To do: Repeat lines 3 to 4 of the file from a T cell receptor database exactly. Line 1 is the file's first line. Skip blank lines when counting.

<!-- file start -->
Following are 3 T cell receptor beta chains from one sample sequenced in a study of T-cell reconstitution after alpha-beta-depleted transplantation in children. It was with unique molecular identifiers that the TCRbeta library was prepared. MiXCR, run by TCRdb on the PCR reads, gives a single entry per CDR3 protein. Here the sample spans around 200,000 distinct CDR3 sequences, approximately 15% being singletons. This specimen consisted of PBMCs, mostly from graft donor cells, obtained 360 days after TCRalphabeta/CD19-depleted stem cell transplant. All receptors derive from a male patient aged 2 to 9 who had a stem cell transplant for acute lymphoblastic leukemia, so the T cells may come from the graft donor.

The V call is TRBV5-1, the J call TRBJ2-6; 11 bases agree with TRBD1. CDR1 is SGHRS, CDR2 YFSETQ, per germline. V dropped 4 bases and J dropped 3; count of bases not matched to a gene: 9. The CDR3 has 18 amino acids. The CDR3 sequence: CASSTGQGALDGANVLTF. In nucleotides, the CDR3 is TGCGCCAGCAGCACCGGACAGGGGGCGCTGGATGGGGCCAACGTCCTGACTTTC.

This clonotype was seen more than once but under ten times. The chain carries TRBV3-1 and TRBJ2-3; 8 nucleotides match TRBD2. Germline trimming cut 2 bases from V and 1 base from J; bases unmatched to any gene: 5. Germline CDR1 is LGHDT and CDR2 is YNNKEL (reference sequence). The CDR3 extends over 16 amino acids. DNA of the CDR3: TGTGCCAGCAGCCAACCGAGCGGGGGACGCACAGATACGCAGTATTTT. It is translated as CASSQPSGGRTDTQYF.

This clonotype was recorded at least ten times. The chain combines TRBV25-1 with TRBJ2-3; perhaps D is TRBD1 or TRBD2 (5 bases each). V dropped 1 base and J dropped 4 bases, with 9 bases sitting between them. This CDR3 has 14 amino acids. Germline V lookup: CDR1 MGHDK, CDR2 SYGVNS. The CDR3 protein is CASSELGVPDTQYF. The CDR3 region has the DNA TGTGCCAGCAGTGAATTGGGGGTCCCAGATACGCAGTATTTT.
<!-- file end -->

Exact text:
This clonotype was seen more than once but under ten times. The chain carries TRBV3-1 and TRBJ2-3; 8 nucleotides match TRBD2. Germline trimming cut 2 bases from V and 1 base from J; bases unmatched to any gene: 5. Germline CDR1 is LGHDT and CDR2 is YNNKEL (reference sequence). The CDR3 extends over 16 amino acids. DNA of the CDR3: TGTGCCAGCAGCCAACCGAGCGGGGGACGCACAGATACGCAGTATTTT. It is translated as CASSQPSGGRTDTQYF.

This clonotype was recorded at least ten times. The chain combines TRBV25-1 with TRBJ2-3; perhaps D is TRBD1 or TRBD2 (5 bases each). V dropped 1 base and J dropped 4 bases, with 9 bases sitting between them. This CDR3 has 14 amino acids. Germline V lookup: CDR1 MGHDK, CDR2 SYGVNS. The CDR3 protein is CASSELGVPDTQYF. The CDR3 region has the DNA TGTGCCAGCAGTGAATTGGGGGTCCCAGATACGCAGTATTTT.